Abstract # 2414 Poster # 108:

Scheduled for Friday, June 20, 2008 05:00 PM-07:00 PM: Session 12 (Ball Rooms A and B) Poster Presentation

How capuchin monkeys (Cebus apella) categorize visual images of themselves: In-group vs. out-group

J. J. Pokorny and F. B. de Waal
Living Links / Emory University / Yerkes National Primate Research Center, Atlanta, GA 30322, USA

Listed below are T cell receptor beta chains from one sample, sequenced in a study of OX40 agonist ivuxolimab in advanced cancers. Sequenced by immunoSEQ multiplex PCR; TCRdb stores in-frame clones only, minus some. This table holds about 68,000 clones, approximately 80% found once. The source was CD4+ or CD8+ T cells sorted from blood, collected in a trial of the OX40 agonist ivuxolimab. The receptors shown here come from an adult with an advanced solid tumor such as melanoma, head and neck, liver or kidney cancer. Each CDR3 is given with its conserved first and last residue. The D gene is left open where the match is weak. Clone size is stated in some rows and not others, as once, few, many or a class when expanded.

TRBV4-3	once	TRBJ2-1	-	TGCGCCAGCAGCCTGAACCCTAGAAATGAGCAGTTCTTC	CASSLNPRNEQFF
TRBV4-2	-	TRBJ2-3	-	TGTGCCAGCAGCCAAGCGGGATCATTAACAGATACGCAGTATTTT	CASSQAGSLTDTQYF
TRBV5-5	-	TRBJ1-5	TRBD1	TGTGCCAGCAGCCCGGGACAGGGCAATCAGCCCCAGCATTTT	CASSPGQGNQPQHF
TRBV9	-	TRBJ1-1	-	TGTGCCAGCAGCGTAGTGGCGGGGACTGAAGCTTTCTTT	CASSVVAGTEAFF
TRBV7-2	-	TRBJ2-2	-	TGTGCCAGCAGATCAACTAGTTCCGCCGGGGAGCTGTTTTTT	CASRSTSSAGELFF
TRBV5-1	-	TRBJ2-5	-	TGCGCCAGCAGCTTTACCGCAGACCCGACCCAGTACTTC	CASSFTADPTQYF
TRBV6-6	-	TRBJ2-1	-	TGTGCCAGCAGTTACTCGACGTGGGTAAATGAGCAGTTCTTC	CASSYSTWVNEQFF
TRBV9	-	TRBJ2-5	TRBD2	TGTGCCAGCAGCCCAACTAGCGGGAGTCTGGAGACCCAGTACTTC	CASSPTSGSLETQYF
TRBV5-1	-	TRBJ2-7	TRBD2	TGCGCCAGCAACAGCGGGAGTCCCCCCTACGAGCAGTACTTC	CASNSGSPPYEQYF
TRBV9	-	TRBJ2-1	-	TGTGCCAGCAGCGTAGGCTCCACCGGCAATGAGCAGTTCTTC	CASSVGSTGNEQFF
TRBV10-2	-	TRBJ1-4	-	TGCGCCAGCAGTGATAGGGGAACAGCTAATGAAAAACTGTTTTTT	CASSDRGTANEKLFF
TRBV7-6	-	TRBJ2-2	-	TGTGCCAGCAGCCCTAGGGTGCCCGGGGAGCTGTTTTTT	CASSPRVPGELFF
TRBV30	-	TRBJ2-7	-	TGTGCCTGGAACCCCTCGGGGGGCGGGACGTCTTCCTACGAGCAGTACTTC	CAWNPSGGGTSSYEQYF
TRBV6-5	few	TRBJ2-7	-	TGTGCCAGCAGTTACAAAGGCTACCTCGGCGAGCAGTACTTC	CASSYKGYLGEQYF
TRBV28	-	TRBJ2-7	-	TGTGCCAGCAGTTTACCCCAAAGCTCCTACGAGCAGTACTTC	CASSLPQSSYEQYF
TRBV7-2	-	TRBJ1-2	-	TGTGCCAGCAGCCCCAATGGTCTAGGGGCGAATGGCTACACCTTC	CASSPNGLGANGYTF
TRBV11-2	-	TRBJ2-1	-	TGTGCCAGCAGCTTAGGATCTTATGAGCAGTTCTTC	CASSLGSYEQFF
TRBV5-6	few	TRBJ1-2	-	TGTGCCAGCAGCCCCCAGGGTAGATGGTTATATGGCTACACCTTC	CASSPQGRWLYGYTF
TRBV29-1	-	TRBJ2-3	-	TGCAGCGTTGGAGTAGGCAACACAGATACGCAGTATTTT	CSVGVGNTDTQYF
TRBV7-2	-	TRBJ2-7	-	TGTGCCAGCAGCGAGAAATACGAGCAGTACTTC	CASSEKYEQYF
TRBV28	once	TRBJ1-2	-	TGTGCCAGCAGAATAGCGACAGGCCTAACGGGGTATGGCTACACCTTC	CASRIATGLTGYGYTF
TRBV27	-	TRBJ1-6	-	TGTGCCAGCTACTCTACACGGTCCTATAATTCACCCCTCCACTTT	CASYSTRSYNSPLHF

Individuals within a group must differentiate between in-group and out-group members, as outsiders pose a threat to a group’s resources.  We have previously shown that capuchin monkeys (Cebus apella) can categorize visual images of conspecifics as members of their own group (in-group) or as members of another group (out-group).  As a follow-up, the current study investigated how capuchins (n=3) categorized their own image, being either from the in-group or from the out-group.  This was achieved using an oddity task on a touch-sensitive monitor in which digital images of conspecific faces were presented and monkeys could select the image that did not match the others. By scoring which image was selected as ‘odd’ we could determine whether they viewed their own image as matching the in-group or out-group. Fifty probe trials that included their own image were presented over five testing sessions.  Subjects were rewarded for any response on probe trials, eliminating learning effects. Data suggests that overall, subjects categorized their own image as an in-group member [G tests, a=0.05], though this was not routinely consistent among subjects.  In general, this is in accord with the finding that capuchins do not view their own mirror reflection as a stranger (de Waal et al., 2005), or out-group member.  Prior experience with their reflection may allow subjects to classify their own image as belonging to the in-group.